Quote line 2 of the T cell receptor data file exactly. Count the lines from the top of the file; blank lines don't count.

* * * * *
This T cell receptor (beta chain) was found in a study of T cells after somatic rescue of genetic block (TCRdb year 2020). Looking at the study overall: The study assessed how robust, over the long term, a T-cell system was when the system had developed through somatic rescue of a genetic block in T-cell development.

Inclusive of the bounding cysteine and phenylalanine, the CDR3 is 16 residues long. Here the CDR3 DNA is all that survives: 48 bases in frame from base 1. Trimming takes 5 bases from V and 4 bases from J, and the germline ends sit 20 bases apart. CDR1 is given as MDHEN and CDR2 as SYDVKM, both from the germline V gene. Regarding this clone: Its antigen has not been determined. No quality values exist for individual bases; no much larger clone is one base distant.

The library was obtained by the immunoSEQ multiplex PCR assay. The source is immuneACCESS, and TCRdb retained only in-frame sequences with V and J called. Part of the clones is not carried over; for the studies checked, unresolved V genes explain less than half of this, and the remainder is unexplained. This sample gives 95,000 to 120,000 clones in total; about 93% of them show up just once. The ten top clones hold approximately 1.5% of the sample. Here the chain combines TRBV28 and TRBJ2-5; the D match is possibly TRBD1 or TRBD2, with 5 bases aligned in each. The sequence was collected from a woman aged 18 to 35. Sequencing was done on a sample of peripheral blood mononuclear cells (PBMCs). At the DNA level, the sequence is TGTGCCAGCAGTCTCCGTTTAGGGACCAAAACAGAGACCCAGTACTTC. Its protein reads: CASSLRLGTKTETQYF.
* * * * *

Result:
Inclusive of the bounding cysteine and phenylalanine, the CDR3 is 16 residues long. Here the CDR3 DNA is all that survives: 48 bases in frame from base 1. Trimming takes 5 bases from V and 4 bases from J, and the germline ends sit 20 bases apart. CDR1 is given as MDHEN and CDR2 as SYDVKM, both from the germline V gene. Regarding this clone: Its antigen has not been determined. No quality values exist for individual bases; no much larger clone is one base distant.